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Thu, 07.01.1897

Junius Wilson, Deaf Laborer born.

Junius Wilson

*Junius Wilson was born on this date in 1897. He was a Black Deaf laborer.

He was born in New Hanover County, NC. His home was in Castle Hayne in the northern part of the county near the Pender County line. Wilson was the son of Sidney Wilson and Mary Foy. he had a brother, Asynia, and a Carrie. For eight years, he was a student at the North Carolina School for the Colored Blind and Deaf.

Black and deaf, Wilson was 28 years old when he was charged with assault with intent to rape in 1925. He was declared insane and sent to North Carolina's Mental Hospital for blacks (now known as Cherry Hospital) in Goldsboro, NC. Following Eugenics fervor rampant then, Asylum staff castrated and sterilized Wilson. For decades, he worked on the hospital's Colony Farm as a "water boy" and then in the car wash.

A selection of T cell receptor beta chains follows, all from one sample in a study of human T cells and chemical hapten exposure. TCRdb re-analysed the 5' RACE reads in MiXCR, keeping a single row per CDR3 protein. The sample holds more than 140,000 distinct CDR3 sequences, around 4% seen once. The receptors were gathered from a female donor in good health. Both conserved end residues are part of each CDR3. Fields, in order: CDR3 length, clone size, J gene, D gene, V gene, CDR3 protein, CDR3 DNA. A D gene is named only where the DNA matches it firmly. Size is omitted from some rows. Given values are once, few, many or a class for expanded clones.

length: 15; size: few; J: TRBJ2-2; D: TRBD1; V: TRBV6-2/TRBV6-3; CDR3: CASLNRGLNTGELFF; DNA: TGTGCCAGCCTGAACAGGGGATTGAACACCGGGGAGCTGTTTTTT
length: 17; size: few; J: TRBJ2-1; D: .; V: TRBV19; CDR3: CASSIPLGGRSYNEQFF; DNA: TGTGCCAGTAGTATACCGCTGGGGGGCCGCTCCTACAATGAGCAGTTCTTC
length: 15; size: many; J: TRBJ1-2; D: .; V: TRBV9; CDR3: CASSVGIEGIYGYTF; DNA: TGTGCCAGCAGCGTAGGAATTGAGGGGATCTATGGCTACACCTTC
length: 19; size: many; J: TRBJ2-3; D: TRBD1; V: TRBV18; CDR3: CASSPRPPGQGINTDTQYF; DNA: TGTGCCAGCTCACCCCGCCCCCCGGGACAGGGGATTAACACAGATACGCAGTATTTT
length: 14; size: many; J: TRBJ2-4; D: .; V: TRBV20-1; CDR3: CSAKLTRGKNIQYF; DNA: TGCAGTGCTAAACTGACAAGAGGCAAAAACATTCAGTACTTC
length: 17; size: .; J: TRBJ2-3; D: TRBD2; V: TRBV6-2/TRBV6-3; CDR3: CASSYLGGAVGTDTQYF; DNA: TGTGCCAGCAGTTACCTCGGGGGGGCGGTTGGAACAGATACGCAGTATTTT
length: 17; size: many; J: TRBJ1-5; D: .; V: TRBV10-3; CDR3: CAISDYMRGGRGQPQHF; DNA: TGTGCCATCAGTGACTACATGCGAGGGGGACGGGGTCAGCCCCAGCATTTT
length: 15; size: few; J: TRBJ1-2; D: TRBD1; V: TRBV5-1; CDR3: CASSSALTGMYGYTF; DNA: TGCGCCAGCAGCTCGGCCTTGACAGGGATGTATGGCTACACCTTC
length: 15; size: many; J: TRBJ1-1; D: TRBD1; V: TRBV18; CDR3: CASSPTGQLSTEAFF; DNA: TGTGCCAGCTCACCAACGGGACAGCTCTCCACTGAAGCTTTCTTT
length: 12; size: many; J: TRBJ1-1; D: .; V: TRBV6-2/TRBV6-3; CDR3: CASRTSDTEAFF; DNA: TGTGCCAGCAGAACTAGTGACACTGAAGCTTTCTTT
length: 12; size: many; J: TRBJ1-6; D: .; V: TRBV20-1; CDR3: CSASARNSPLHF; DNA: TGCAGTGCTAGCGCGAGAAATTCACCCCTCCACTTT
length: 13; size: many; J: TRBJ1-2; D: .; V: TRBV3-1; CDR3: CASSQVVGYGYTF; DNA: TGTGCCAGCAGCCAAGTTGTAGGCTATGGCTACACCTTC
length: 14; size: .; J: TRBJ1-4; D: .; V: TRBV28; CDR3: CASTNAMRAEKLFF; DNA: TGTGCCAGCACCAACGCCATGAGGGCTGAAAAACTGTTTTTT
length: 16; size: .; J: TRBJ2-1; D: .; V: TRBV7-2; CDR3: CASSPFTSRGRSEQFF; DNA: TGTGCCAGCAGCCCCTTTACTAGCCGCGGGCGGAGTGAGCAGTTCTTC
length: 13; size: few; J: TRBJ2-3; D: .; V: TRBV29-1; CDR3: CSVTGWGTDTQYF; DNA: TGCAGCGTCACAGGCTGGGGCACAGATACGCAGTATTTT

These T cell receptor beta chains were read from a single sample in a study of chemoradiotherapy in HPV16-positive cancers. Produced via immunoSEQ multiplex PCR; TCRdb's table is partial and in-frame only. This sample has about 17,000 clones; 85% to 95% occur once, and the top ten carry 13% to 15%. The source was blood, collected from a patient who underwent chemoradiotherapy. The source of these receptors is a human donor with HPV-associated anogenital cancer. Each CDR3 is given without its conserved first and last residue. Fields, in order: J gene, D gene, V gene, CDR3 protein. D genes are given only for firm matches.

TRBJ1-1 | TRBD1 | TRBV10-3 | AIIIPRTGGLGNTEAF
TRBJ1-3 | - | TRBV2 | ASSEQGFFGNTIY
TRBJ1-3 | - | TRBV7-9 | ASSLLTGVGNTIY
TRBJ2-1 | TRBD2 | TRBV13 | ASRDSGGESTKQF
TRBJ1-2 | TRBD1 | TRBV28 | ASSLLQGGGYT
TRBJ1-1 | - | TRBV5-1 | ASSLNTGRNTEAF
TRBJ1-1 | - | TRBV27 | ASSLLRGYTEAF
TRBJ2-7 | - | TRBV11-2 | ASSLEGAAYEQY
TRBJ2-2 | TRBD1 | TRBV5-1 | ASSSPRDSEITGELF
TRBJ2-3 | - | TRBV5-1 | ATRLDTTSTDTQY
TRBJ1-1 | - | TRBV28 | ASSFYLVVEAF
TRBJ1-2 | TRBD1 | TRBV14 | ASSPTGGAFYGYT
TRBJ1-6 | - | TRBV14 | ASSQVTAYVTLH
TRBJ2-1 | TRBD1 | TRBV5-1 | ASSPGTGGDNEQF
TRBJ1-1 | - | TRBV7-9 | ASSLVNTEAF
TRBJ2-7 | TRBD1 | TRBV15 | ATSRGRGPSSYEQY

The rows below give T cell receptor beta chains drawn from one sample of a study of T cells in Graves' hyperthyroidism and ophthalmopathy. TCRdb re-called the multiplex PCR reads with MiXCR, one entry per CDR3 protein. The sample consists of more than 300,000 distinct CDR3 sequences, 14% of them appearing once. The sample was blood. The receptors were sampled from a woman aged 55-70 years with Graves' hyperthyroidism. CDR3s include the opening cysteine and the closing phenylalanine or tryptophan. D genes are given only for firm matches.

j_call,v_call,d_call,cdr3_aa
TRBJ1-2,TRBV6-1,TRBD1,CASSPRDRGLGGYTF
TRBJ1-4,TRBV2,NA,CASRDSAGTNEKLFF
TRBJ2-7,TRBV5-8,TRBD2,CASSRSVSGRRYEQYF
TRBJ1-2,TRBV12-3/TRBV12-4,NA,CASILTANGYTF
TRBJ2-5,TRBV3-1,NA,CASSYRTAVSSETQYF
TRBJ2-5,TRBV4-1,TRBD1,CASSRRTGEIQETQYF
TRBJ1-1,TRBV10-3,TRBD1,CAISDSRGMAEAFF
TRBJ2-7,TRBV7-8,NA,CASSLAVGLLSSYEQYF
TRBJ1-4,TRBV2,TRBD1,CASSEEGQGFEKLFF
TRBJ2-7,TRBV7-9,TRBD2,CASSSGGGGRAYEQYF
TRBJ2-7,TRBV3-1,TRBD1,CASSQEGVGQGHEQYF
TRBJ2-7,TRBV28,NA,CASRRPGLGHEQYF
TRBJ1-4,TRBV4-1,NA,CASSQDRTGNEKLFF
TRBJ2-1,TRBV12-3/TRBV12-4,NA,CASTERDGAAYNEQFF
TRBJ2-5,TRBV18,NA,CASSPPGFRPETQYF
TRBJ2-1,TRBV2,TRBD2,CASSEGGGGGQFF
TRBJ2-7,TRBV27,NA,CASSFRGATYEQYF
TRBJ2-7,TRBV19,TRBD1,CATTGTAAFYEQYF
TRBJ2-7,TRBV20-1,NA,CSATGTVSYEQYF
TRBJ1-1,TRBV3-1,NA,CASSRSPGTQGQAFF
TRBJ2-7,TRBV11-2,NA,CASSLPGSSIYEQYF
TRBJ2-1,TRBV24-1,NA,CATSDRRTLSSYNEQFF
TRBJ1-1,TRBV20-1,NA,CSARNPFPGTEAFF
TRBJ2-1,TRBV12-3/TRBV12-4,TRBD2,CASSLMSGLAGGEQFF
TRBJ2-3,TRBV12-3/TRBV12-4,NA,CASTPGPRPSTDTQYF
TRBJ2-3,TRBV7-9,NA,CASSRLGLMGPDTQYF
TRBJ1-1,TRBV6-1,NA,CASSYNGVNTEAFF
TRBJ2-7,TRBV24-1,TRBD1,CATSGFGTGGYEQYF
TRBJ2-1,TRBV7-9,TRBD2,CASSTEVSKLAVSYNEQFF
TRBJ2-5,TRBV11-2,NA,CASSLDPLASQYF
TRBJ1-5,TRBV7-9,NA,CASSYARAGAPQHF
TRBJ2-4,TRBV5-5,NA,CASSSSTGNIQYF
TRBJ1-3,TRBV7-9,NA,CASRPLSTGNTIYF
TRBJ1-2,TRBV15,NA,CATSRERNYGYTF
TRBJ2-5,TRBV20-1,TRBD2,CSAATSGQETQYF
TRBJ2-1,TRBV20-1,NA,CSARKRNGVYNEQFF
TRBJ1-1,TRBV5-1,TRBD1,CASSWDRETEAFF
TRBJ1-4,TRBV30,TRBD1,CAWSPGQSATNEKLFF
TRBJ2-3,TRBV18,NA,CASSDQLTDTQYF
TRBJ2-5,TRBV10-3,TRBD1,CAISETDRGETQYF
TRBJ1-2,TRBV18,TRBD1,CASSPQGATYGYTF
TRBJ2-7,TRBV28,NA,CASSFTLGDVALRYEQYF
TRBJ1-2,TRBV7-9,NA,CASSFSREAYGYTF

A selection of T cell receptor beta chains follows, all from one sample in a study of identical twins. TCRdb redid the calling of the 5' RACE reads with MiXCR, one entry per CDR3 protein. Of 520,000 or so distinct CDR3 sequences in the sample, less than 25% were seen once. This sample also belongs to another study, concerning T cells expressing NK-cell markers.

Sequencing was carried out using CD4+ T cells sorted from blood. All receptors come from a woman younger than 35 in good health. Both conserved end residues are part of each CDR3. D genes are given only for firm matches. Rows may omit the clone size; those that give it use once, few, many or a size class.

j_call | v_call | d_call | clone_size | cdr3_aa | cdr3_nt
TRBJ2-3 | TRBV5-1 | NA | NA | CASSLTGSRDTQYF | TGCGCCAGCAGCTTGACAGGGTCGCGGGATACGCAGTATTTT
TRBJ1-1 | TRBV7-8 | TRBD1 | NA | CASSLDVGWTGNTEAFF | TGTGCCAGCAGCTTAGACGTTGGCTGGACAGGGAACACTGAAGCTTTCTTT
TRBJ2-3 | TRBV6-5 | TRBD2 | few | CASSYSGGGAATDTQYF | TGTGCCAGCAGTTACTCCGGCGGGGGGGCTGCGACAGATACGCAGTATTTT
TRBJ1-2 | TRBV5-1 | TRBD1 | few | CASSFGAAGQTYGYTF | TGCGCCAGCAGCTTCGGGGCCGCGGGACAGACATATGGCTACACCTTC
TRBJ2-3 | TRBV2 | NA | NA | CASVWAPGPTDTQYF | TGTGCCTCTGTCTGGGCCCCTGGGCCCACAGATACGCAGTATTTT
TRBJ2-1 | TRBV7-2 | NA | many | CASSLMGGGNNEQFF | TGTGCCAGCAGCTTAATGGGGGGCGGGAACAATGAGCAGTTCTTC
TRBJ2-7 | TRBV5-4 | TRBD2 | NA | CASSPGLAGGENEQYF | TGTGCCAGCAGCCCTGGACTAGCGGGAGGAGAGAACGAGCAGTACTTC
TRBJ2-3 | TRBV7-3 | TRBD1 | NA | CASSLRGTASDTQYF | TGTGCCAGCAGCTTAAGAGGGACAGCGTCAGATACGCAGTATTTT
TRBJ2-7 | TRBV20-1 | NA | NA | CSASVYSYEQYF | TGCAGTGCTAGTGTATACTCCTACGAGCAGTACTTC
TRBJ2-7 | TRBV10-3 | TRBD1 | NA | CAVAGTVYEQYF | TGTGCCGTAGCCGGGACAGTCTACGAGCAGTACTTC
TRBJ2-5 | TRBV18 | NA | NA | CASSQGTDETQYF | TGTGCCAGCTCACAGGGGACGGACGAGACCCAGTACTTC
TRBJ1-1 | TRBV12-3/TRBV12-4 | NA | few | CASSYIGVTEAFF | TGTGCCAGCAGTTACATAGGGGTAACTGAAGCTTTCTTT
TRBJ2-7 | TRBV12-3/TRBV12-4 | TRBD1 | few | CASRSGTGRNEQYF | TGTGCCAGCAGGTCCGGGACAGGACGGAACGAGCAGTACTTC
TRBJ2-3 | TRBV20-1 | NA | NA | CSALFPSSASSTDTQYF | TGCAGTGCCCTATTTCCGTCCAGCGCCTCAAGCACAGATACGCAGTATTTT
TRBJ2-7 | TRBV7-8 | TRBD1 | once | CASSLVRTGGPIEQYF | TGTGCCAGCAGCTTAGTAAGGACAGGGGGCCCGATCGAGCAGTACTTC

His case came to outsiders' attention, and many advocates worked on Wilson's behalf. He eventually received a financial settlement and was allowed to spend the remainder of his days as a voluntary patient in a cottage on the hospital grounds. Decades later, the charges were dropped, but Wilson remained in a locked ward. At age 96, Wilson was finally moved into his first real home in 68 years. After the move, Mr. Wilson's guardian, John Wasson, an assistant director at the New Hanover County Department of Social Services, expressed relief. Mr. Wasson said of Wilson, "My biggest fear was that he was going to die before getting into that cottage."

Wilson spent 76 years at a state mental hospital in Goldsboro, North Carolina, including 6 in the criminal ward. He had never been declared insane by a medical professional or found guilty of any criminal charge. But he was deaf and Black in the Jim Crow South. Unspeakable is the story of his life. In addition to offering a bottom-up history of life in a segregated mental institution, Burch and Joyner's biography also enriches the traditional interpretation of Jim Crow by highlighting the complicated intersections of race and disability as well as community and language.

Junius Wilson died in Goldsboro, North Carolina, on March 17, 2001.

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